Image: Burnet Head of Life Sciences, Professor Gilda Tachedjian
Burnet Institute Head of Life Sciences, Professor Gilda Tachedjian has been appointed President of the Australasian Virology Society (AVS), the national body for the promotion and support of research into human, animal, plant and prokaryotic virology.
Professor Tachedjian is the first woman appointed to the role and will be succeeded as AVS Vice President by Associate Professor Heidi Drummer, Burnet’s Program Director, Disease Elimination.
The appointments were ratified at the Society’s ninth biennial Scientific Meeting (AVS9) in Adelaide.
“I’m really thrilled and honoured to be leading a society that’s so vibrant,” Professor Tachedjian said.
“And I’m especially proud to be supporting the virology discipline, because this is a discipline that intersects with so many others, such as cell biology, biochemistry, immunology, structural biology and bioinformatics as well.”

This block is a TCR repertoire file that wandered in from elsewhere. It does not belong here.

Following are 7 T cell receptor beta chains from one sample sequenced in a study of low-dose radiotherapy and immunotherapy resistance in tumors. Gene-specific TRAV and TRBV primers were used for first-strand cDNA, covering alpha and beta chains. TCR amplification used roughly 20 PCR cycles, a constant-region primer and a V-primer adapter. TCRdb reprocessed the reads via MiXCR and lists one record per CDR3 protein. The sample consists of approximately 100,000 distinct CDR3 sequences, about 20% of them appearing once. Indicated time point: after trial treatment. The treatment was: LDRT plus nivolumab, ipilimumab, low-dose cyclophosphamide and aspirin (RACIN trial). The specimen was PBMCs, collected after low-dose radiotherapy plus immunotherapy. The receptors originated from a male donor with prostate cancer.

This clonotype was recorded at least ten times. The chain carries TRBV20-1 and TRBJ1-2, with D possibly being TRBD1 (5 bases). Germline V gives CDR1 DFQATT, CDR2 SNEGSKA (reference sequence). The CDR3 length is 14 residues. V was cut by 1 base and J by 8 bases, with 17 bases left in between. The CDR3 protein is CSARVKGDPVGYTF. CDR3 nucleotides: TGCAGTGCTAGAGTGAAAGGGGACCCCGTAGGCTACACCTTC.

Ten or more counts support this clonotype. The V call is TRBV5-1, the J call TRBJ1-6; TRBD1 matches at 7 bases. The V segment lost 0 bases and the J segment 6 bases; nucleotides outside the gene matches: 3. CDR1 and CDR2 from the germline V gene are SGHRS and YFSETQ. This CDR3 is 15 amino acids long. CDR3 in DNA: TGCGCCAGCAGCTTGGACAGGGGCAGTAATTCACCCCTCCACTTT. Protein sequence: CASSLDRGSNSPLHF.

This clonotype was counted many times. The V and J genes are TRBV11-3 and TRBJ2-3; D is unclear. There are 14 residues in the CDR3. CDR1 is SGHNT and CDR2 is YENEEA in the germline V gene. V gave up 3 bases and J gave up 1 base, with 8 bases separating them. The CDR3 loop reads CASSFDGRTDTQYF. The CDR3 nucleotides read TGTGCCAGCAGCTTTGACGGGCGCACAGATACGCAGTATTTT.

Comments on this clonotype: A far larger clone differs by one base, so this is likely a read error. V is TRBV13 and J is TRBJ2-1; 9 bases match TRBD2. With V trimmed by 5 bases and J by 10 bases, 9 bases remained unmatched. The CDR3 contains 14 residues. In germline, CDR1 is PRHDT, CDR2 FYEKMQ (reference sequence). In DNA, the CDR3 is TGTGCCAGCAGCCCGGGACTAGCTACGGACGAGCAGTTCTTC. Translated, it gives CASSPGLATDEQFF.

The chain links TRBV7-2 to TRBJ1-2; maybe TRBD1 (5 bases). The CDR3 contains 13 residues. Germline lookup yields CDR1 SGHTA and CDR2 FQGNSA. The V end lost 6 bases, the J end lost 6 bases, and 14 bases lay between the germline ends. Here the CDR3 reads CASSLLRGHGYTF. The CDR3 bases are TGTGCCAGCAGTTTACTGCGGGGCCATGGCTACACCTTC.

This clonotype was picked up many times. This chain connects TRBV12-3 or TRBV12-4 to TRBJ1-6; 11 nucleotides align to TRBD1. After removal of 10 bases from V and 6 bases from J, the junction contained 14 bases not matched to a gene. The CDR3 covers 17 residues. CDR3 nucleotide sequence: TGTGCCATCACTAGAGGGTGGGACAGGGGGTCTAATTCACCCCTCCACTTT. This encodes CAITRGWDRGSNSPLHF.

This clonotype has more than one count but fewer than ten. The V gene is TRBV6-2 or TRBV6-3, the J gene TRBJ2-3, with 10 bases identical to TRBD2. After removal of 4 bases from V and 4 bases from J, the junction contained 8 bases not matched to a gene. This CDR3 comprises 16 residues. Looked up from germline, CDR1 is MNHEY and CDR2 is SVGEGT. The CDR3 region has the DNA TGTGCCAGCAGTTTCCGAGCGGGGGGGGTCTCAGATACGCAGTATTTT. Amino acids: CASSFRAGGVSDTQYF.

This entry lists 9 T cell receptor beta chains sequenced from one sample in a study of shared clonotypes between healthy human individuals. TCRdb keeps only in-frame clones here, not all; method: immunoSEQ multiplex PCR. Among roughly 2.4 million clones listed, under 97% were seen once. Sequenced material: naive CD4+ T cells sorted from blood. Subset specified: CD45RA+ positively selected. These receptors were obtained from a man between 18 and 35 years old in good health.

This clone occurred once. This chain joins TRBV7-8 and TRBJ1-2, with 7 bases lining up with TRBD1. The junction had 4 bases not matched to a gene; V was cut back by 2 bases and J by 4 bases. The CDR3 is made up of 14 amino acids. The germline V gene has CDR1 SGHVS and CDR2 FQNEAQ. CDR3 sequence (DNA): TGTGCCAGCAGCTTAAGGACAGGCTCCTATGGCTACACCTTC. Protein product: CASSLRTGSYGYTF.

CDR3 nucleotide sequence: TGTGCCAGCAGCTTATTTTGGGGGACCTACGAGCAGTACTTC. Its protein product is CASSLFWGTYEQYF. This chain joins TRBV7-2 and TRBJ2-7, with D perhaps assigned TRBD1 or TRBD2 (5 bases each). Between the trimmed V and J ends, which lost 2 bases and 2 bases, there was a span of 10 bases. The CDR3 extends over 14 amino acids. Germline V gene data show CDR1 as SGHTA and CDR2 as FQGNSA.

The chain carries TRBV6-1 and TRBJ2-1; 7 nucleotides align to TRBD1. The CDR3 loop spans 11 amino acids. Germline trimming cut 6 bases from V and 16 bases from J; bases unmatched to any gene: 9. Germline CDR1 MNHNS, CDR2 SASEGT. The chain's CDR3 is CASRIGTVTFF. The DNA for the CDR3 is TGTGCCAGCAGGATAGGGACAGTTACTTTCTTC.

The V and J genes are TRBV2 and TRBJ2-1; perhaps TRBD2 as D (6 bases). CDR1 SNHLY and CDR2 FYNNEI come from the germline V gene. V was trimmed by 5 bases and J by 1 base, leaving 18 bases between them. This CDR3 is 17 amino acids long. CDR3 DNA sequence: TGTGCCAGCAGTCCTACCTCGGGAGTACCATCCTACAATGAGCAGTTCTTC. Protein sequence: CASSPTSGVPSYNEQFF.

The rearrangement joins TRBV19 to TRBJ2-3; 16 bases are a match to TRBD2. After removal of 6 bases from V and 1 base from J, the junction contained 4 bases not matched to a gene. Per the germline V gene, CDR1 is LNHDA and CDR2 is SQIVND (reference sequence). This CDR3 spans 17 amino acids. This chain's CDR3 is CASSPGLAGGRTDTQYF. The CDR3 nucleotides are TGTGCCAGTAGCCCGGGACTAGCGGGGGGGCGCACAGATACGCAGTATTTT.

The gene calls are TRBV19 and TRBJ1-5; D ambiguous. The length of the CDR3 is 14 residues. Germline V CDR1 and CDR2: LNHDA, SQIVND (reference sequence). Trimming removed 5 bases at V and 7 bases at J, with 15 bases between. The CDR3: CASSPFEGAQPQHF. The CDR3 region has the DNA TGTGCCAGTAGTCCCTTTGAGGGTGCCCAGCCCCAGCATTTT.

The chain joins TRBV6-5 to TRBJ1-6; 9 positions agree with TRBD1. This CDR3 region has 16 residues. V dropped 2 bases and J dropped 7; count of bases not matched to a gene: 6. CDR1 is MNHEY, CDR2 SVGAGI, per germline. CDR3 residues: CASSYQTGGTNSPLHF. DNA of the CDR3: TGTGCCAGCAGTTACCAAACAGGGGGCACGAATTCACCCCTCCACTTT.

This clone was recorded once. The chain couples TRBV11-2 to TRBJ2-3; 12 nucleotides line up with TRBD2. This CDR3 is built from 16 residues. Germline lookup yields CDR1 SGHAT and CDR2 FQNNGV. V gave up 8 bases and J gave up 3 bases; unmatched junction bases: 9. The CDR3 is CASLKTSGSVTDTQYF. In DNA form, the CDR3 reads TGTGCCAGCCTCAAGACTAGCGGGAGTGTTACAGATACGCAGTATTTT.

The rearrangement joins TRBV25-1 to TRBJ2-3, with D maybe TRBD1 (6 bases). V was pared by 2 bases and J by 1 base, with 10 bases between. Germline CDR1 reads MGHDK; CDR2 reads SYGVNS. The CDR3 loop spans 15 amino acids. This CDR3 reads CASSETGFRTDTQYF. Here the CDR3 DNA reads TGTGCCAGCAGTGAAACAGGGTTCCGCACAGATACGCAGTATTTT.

Professor Tachedjian’s wish list for the AVS includes a greater focus on engagement with members, and improved advocacy and education, all through the lens of gender diversity.
While membership is evenly divided by gender, women comprised 65 percent of the lead speakers at AVS9, far surpassing the society’s gender diversity targets.
“It’s really a fantastic meeting, it beings together virologists of all persuasions and one of the roles is to build and nurture and encourage the virology discipline,” Professor Tachedjian said.
“It’s about building a sense of community and promoting scientific exchange and collaboration, and the quality of the presentations from the students and early-career researchers shows that the virology field is looking bright with all that talent.”
Professor Tachedjian paid tribute to the outstanding work of her predecessors as President, Professors Paul Young, Damien Purcell and Nigel McMillan.
The AVS was incorporated in 2011 after operating as the Australian Virology Group, which was founded in 2001.